said originating optical network switch sending a connection request message requesting a connection along the new route,
wherein the connection request message requests a connection along the new route in order to set up a logical connection between said originating optical network switch and said destination optical network switch,
said destination optical network switch, in response to receiving the connection request message, sending a connection message to the originating optical network switch along the new route,
said optical network switches, including said originating optical network switch, said destination optical network switch and the at least one intermediate optical network switch reserving bandwidth between pairs of said optical network switches for the new route in response to receiving the connection message.
10. The system according to claim 9,
wherein the new route passes through at least one intermediate optical network switch,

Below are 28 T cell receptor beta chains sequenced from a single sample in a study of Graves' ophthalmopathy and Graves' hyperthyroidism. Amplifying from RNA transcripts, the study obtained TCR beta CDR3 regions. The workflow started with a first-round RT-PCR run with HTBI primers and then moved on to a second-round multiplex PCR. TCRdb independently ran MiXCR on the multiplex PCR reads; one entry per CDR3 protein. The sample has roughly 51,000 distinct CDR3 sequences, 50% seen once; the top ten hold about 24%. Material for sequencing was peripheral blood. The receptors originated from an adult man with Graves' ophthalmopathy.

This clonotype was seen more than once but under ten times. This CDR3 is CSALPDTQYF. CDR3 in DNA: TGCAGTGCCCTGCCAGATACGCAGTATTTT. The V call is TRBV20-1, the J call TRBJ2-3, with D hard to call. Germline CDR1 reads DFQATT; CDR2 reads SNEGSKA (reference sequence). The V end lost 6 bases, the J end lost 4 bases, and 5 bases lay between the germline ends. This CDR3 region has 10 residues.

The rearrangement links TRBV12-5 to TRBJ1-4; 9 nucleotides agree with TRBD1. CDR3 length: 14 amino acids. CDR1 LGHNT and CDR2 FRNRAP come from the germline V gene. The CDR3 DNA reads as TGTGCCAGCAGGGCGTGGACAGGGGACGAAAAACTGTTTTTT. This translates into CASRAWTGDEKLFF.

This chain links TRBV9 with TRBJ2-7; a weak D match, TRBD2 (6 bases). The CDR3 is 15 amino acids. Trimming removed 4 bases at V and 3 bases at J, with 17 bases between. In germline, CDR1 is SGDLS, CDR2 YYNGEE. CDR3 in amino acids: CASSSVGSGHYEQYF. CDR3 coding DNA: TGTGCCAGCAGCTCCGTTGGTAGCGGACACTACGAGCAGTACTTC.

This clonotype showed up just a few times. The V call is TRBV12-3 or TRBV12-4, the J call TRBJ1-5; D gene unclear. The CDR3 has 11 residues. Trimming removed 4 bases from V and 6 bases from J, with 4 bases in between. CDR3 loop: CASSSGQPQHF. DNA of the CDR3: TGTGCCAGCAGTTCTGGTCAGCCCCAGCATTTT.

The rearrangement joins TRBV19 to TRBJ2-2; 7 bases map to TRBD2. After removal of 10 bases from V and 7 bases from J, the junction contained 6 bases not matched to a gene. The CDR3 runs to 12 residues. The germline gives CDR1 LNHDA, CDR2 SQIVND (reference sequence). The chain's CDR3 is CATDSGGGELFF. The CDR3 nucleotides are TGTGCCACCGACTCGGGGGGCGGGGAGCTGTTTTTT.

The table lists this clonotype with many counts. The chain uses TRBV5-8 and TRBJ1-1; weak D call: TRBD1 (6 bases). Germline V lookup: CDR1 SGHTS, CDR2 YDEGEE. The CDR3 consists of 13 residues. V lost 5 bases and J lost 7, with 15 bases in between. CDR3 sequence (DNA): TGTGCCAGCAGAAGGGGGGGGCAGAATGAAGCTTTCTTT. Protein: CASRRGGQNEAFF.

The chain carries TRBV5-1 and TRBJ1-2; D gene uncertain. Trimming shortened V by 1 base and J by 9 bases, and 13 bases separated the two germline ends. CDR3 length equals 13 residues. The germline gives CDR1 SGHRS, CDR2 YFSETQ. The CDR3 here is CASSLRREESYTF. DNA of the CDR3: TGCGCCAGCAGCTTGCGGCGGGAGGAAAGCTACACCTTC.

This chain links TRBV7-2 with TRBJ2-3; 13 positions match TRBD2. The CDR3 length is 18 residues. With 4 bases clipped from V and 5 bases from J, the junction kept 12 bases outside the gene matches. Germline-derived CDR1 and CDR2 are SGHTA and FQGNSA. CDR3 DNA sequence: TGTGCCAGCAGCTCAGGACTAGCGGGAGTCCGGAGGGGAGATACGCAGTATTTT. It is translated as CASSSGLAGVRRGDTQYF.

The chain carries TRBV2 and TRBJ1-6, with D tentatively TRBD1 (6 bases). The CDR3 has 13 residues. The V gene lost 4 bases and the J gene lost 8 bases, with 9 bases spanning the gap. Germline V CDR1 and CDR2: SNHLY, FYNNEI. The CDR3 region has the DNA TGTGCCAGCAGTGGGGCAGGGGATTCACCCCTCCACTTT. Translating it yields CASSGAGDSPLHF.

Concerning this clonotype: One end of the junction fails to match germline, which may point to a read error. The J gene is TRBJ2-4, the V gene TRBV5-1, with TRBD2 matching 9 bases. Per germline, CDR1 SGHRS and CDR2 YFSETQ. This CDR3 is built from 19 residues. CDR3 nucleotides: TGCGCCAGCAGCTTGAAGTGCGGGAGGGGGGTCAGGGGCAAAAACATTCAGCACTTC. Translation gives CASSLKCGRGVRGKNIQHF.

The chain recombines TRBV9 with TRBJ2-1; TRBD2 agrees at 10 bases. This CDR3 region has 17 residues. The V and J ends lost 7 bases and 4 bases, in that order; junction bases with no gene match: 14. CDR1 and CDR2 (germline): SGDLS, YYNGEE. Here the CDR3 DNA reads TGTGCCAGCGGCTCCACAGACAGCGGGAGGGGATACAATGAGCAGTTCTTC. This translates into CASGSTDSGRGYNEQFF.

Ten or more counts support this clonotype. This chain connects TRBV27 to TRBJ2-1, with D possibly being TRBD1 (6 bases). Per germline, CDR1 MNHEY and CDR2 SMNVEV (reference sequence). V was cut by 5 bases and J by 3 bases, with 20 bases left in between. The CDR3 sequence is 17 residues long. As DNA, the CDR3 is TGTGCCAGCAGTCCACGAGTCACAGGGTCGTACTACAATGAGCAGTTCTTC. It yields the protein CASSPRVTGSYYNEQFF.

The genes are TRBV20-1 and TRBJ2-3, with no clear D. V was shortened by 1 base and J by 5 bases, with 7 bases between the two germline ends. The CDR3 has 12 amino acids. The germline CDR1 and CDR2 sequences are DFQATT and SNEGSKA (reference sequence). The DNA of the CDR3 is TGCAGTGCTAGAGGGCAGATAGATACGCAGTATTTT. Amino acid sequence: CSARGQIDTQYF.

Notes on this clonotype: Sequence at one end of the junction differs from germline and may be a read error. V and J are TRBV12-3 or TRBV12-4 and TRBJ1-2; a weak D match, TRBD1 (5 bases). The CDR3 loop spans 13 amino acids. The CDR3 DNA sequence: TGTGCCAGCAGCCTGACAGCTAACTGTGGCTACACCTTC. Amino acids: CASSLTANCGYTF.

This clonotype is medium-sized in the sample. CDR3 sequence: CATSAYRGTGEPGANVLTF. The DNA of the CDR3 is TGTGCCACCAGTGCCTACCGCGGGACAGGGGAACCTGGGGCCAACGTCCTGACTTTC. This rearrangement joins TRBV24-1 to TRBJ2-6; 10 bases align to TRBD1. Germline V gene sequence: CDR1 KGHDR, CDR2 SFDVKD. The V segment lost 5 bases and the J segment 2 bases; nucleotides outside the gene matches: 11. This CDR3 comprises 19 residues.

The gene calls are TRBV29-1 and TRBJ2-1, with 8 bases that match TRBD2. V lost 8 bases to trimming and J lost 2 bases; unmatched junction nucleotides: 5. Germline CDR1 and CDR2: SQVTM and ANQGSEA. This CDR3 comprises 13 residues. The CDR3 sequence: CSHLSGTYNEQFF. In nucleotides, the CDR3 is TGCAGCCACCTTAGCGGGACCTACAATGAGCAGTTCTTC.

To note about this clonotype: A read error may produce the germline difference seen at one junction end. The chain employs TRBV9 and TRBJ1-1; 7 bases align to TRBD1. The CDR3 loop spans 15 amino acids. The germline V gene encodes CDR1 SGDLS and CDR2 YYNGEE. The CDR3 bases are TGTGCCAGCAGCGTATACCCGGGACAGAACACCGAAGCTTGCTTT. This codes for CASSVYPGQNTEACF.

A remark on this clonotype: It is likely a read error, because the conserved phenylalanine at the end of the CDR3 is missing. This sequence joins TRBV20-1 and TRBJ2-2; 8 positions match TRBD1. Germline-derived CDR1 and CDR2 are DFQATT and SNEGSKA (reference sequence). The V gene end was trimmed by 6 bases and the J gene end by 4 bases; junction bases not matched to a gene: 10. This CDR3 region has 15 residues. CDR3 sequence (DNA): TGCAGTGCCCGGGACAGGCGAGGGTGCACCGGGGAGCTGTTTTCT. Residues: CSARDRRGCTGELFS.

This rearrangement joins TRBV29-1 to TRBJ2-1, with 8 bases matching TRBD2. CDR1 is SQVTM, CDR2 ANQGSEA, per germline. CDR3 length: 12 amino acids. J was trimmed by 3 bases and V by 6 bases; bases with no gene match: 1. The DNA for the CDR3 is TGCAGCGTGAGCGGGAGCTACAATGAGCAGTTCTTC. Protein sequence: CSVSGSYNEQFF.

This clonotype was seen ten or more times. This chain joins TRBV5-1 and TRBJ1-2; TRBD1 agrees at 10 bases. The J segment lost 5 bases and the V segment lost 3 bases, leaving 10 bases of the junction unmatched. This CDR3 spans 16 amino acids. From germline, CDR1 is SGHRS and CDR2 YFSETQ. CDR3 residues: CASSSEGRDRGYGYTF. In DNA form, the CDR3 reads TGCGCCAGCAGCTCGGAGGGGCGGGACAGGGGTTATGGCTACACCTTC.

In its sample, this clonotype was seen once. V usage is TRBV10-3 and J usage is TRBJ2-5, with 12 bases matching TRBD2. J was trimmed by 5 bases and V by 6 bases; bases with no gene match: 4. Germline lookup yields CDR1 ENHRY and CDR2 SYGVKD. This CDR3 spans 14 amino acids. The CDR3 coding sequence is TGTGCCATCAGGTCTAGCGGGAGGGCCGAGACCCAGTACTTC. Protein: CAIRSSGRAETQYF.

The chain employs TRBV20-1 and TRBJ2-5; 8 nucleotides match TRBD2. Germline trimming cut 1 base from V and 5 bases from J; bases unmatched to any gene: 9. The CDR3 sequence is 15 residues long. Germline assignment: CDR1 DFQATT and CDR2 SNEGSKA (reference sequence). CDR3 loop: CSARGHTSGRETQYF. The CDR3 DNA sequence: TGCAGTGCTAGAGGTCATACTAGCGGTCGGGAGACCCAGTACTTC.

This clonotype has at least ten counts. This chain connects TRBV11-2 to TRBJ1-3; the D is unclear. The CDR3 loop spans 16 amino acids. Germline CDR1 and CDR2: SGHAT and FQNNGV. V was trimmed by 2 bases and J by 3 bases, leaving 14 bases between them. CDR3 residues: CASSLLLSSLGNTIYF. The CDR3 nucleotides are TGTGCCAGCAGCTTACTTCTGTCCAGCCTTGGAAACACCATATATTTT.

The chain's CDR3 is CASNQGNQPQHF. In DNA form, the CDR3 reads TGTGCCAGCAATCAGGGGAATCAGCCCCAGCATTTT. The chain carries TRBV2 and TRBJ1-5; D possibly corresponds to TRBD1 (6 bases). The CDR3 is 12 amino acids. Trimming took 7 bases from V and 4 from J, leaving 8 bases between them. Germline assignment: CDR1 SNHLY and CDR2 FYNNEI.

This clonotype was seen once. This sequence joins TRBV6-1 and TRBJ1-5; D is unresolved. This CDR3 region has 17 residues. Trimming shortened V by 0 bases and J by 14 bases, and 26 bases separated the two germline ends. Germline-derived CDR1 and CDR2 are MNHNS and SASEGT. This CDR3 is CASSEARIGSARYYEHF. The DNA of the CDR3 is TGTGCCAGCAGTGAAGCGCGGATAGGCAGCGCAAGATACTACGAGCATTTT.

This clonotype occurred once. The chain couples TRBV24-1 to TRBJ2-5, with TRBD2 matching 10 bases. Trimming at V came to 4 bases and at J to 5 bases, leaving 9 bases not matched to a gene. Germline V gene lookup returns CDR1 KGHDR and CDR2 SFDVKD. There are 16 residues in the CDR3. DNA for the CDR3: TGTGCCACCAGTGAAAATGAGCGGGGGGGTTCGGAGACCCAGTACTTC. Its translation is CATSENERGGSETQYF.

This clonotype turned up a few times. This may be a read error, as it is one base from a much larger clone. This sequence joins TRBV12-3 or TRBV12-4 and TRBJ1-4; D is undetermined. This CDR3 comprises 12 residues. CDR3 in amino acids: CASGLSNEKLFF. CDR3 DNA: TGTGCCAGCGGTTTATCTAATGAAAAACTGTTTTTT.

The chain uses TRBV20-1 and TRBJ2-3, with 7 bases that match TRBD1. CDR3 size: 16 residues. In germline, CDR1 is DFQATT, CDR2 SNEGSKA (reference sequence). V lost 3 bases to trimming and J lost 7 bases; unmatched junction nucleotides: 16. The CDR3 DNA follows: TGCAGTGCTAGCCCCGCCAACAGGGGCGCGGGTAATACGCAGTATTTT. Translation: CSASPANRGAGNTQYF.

said optical network switches, including said originating optical network switch, said destination optical network switch and the at least one intermediate optical network switch checking for available bandwidth between pairs of said optical network switches along the new route in response to receiving the connection request message.
11. The system according to claim 9,
said optical network switches reserving bandwidth for the new route based on assigned priority levels stored in the topology databases.
12. The method according to claim 9,
said destination optical network switch creating a termination point for the new route in response to receiving the connection request message.
Description
BACKGROUND OF THE INVENTION

The present invention relates to a method and system for generating a topology of a fiberoptic network of synchronous optical network (SONET) switches and for routing signals through the network.

Networks, both computer and telephone, have been around for many years. As the use of networks increased over time, so has the need for more bandwidth. Fiberoptic networks were developed to meet this need and transmit at high data rates. SONET was developed to be a standard for fiberoptic transmission.